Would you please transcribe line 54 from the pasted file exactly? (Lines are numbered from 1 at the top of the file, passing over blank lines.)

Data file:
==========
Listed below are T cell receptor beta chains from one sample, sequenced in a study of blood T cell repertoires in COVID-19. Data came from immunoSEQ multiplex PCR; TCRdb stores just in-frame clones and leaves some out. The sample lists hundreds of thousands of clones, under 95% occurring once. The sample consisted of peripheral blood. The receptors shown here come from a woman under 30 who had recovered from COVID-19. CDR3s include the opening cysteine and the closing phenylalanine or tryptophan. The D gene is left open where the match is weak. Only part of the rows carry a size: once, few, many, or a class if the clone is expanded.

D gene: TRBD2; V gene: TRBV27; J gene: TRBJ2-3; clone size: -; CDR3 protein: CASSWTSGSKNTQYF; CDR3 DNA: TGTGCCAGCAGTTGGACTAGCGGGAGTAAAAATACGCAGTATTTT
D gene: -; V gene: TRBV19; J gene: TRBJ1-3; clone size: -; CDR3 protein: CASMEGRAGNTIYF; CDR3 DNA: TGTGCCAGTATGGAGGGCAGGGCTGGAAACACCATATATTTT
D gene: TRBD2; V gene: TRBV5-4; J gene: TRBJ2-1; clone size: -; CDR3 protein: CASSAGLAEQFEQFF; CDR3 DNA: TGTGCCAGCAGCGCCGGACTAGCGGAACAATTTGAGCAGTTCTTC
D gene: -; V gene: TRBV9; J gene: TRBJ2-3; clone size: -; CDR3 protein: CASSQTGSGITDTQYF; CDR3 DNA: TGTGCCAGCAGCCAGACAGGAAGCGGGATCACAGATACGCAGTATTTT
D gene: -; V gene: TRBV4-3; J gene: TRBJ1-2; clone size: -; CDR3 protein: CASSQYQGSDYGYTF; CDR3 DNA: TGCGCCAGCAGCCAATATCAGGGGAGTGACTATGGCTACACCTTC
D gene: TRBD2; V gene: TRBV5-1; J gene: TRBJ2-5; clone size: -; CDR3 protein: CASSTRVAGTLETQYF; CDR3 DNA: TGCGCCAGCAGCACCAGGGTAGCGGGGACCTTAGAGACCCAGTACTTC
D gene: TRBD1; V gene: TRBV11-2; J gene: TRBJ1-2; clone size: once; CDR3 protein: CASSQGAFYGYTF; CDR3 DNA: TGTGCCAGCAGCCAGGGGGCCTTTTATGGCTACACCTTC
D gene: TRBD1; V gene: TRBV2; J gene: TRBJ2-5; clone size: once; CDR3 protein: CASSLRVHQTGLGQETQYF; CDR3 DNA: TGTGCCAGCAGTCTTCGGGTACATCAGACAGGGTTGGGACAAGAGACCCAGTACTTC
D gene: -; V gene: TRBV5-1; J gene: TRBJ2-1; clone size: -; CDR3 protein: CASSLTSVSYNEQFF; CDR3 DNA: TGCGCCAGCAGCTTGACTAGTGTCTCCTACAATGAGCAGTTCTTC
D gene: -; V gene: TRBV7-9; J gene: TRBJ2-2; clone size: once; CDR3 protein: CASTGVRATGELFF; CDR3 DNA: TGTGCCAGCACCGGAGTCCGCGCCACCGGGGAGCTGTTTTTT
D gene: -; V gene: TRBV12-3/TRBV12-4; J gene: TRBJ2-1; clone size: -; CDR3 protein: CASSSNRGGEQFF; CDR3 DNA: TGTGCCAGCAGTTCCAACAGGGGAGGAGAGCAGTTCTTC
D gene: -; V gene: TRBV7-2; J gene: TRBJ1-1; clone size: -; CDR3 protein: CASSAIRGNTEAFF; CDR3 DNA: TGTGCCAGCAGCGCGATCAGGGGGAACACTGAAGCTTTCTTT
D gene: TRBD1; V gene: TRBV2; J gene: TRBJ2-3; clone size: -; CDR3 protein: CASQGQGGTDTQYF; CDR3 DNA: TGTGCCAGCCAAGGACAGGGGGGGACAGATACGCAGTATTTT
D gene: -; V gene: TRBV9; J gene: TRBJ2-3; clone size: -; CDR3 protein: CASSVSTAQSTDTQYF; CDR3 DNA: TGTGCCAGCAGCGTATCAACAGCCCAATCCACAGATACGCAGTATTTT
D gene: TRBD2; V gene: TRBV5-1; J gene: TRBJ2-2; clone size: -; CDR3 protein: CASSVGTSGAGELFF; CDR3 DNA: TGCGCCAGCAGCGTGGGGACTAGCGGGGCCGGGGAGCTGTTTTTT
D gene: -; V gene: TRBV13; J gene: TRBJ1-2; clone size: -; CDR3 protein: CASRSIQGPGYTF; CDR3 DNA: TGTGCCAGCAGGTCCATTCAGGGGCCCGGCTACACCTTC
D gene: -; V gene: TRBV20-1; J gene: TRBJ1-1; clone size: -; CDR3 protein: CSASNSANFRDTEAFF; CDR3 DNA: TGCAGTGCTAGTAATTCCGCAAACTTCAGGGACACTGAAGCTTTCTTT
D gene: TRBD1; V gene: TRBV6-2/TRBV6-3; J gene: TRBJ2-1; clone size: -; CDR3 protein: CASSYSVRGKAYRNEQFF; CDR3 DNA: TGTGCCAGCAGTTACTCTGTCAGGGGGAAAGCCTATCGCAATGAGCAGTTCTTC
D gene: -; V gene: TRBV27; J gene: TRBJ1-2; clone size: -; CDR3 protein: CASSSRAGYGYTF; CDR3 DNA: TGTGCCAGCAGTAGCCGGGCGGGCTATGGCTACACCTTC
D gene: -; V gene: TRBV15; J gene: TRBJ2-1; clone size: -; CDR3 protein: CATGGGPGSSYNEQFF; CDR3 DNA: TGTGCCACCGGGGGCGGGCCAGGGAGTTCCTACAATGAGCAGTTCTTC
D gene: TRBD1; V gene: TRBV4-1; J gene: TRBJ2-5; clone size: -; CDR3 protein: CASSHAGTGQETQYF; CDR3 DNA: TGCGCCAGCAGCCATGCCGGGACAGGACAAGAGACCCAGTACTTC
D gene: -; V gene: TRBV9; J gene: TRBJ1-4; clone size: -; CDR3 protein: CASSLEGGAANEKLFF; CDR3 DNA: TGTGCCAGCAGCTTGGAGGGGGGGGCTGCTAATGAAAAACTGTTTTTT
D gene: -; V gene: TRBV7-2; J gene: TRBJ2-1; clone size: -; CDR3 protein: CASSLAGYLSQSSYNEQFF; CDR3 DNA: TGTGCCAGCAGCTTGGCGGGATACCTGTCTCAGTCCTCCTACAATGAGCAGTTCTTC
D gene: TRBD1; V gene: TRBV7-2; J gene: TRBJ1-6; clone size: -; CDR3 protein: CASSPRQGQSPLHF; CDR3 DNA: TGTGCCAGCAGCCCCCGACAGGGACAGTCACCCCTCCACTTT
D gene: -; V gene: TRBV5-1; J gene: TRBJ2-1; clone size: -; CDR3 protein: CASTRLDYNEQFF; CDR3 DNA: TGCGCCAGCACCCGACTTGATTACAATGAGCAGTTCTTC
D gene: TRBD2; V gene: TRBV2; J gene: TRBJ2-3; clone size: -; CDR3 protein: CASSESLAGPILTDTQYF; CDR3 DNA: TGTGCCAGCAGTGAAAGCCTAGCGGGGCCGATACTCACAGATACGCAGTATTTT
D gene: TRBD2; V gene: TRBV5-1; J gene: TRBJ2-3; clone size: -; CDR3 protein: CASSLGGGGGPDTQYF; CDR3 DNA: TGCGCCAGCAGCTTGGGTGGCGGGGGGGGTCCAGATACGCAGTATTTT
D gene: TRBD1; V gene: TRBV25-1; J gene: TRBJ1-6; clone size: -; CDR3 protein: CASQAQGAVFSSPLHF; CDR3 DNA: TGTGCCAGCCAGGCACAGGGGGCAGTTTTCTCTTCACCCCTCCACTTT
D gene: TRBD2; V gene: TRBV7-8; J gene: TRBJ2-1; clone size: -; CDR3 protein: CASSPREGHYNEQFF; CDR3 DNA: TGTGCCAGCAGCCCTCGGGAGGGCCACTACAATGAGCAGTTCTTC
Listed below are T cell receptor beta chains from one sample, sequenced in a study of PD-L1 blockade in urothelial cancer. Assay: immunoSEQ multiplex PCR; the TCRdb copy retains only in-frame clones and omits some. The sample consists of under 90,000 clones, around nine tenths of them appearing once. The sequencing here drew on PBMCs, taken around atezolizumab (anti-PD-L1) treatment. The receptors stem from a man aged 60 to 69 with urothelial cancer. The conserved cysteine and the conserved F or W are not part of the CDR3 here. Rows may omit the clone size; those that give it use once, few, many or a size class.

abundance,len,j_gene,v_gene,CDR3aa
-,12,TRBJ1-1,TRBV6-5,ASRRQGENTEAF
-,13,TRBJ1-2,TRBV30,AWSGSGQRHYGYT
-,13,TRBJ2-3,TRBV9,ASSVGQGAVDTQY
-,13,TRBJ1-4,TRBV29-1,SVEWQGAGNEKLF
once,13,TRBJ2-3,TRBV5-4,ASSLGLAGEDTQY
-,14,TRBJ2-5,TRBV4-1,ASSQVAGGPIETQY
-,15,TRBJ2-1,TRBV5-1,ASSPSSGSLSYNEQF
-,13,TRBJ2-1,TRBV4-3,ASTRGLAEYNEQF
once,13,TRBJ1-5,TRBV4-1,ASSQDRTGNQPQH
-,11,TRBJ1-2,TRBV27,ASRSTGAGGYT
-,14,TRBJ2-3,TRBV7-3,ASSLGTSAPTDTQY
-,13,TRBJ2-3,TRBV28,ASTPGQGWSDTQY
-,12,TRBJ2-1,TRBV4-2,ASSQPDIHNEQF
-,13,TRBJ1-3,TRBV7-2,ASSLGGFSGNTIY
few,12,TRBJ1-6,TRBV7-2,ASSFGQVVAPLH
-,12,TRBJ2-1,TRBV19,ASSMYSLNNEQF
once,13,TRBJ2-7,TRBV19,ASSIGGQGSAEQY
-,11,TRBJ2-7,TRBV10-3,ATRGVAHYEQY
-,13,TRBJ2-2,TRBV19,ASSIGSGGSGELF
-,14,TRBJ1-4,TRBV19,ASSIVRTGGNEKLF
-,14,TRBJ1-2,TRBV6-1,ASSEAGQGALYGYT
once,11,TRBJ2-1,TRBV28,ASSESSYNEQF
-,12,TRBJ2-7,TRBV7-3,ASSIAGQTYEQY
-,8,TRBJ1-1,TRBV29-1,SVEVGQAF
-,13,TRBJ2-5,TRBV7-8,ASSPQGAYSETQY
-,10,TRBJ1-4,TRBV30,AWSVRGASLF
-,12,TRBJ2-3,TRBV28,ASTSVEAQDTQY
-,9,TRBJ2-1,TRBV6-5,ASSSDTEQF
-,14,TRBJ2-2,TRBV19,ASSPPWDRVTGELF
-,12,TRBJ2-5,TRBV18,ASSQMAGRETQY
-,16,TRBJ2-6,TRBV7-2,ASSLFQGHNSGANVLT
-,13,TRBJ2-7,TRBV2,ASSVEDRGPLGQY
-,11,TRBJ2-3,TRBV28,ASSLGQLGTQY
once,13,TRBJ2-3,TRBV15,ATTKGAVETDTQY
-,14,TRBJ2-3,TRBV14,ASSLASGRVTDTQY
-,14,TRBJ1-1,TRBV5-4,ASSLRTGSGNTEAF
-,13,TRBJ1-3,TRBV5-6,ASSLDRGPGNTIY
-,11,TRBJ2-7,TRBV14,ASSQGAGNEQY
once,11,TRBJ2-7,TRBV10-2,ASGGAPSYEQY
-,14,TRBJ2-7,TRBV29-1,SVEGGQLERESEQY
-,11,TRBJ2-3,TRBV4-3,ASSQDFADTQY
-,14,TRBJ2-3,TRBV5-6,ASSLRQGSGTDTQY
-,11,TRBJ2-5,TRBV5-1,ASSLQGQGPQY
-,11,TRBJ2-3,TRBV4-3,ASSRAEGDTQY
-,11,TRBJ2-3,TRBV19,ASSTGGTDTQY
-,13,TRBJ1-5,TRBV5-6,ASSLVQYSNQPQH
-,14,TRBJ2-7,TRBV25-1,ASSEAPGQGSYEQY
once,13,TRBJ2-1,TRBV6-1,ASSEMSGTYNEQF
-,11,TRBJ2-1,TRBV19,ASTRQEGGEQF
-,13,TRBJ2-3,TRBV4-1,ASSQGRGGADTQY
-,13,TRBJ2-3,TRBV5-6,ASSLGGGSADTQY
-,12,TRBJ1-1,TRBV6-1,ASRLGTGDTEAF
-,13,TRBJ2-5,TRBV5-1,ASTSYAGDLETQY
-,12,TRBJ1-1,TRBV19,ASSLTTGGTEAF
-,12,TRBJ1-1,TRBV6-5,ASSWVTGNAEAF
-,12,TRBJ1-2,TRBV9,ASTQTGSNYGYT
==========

once,11,TRBJ2-1,TRBV28,ASSESSYNEQF